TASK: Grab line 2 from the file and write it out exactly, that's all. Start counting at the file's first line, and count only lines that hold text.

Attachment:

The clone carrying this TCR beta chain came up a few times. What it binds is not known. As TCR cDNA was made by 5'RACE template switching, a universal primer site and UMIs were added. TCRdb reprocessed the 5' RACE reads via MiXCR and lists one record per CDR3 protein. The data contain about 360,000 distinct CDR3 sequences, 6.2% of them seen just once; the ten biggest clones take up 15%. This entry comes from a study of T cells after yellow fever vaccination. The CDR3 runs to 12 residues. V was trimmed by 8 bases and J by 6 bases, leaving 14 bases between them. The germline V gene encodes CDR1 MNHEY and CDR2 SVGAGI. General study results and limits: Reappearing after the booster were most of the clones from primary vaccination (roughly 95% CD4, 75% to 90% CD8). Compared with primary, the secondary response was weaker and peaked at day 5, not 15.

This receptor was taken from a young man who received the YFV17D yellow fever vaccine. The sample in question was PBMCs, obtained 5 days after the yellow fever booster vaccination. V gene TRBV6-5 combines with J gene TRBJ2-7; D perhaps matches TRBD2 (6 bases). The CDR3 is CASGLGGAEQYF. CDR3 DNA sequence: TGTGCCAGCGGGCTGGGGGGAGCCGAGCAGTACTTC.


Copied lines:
This receptor was taken from a young man who received the YFV17D yellow fever vaccine. The sample in question was PBMCs, obtained 5 days after the yellow fever booster vaccination. V gene TRBV6-5 combines with J gene TRBJ2-7; D perhaps matches TRBD2 (6 bases). The CDR3 is CASGLGGAEQYF. CDR3 DNA sequence: TGTGCCAGCGGGCTGGGGGGAGCCGAGCAGTACTTC.